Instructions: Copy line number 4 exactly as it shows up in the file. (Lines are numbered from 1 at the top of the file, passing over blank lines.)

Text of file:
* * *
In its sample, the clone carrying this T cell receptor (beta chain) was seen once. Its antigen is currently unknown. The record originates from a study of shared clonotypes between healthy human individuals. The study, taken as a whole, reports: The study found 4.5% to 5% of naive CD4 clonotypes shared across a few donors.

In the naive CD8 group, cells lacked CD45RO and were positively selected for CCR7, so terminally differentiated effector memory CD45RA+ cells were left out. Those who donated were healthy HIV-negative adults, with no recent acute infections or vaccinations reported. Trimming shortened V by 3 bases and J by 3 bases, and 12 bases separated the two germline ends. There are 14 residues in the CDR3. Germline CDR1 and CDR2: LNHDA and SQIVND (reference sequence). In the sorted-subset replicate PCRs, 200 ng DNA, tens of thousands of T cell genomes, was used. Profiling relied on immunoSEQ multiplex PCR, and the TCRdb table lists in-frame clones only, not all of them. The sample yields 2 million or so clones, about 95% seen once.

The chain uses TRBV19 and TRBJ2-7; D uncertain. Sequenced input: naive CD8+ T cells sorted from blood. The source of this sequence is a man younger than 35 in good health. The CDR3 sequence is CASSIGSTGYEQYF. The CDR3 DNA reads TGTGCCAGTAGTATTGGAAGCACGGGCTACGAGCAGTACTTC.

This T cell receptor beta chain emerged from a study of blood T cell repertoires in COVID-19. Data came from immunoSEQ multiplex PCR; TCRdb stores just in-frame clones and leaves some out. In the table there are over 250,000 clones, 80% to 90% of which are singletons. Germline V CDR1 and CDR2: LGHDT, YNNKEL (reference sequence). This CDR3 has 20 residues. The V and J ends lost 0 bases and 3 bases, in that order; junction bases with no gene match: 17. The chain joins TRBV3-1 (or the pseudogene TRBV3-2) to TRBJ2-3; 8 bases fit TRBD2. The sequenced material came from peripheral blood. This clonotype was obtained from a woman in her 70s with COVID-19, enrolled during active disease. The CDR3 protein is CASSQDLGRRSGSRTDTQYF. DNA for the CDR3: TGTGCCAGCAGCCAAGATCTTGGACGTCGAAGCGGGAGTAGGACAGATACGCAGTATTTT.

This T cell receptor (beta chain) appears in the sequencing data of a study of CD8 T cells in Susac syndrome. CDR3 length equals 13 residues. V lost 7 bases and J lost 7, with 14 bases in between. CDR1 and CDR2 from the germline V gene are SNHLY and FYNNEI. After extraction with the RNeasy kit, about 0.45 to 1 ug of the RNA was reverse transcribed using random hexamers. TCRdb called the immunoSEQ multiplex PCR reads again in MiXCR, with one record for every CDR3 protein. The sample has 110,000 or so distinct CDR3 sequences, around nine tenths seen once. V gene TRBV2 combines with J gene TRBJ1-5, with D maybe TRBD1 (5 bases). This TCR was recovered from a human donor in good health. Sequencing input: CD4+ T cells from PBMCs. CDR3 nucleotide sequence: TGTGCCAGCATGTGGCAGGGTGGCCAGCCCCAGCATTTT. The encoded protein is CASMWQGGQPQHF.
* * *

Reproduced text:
This T cell receptor beta chain emerged from a study of blood T cell repertoires in COVID-19. Data came from immunoSEQ multiplex PCR; TCRdb stores just in-frame clones and leaves some out. In the table there are over 250,000 clones, 80% to 90% of which are singletons. Germline V CDR1 and CDR2: LGHDT, YNNKEL (reference sequence). This CDR3 has 20 residues. The V and J ends lost 0 bases and 3 bases, in that order; junction bases with no gene match: 17. The chain joins TRBV3-1 (or the pseudogene TRBV3-2) to TRBJ2-3; 8 bases fit TRBD2. The sequenced material came from peripheral blood. This clonotype was obtained from a woman in her 70s with COVID-19, enrolled during active disease. The CDR3 protein is CASSQDLGRRSGSRTDTQYF. DNA for the CDR3: TGTGCCAGCAGCCAAGATCTTGGACGTCGAAGCGGGAGTAGGACAGATACGCAGTATTTT.